New company builds deer stands for disabled

Published 12:00 am Wednesday, August 9, 2000

FERRIDAY, La. – Gary Hinton, paralyzed from the waist down by a motorcycle accident, hunted in vain for years to find a deer stand he could afford.

&uot;The cheapest one I&160;could find was more than $10,000, and there’s no way I&160;could afford that,&uot; Hinton said. Meanwhile, he hunted from the ground – but since deer can smell hunters much better at ground level, a successful hunt was rare.

So one and a half years ago Hinton asked friend Elwaine Smith, a former tool and die worker at Strongbuilt, a Waterproof-based deer stand maker, to build a stand for him.

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&uot;I told him I had $500, and if it cost more I couldn’t afford it,&uot;&160;Hinton said. Two weeks later, Smith had built a deer stand that Hinton could hand-crank to lift himself up to 15 feet in the air.

Now Smith and partners Larry Chauvin and L.J. &uot;Buck&uot; Denny have made manufacturing deer stands for disabled and elderly people their life’s work. Their company, Wright Manufacturing of Ferriday, was formed earlier this year and already offers several types of stands.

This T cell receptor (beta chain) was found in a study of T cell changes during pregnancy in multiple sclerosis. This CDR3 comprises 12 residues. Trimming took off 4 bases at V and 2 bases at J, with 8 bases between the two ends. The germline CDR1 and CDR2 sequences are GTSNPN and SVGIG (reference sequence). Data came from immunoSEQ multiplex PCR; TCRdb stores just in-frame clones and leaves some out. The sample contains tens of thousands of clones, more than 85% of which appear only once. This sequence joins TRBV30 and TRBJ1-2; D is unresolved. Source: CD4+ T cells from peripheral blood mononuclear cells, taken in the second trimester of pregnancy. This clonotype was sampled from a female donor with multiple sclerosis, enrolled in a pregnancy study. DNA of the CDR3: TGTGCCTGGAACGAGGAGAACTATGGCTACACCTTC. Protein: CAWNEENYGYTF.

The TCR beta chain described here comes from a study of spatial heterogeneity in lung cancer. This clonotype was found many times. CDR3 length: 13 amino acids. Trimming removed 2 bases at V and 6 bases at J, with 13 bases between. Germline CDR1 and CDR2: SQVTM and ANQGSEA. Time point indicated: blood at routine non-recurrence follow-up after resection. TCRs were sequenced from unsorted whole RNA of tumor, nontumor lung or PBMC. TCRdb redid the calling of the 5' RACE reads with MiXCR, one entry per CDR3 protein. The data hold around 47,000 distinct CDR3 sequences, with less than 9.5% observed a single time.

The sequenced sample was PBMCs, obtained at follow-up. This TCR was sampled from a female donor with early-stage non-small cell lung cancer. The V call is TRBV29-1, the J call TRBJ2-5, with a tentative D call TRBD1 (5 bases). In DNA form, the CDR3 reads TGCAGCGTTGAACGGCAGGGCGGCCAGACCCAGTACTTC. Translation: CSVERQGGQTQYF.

Those stands – sold over the Internet, through brochures and through word of mouth – range in price from $510 for a hand-cranked model that leans against a tree to $1,800 for a battery-powered, free-standing tripod model.

Although the company just got its occupational license from the Ferriday Town Council Tuesday, Smith and friends already have been hard at work.

They have already attended one hunting show to get orders for their products and will attend another in Dallas next week.

And their facility, a former dog food plant in Ferriday, is full of stand parts and demonstration models – of the machines Smith made himself to manufacture them.

There are the hand-cranked and battery-powered stand, plus the variety of different seats customers can order to fit those stands, including reclined seats with footrests. The company is even working on a model that seats two. &uot;That’s so a hunter can take his grandson along, or if a wife wants to go hunting she can sit with her husband,&uot; Smith said.

Are any other stands like these on the market?&160;&uot;They better not be,&uot;&160;he said. &uot;I have a patent on them.&uot;

An estimated 1.7 million National Rifle Association members have disabilities that do not allow them to use conventional deer stands, according to Chauvin’s figures.

Products for hunters with disabilities are not the only products on which Wright Manufacturing is working.

The company already sells climbing stands with reclined seats and is also developing hydraulic wheelchair lifts.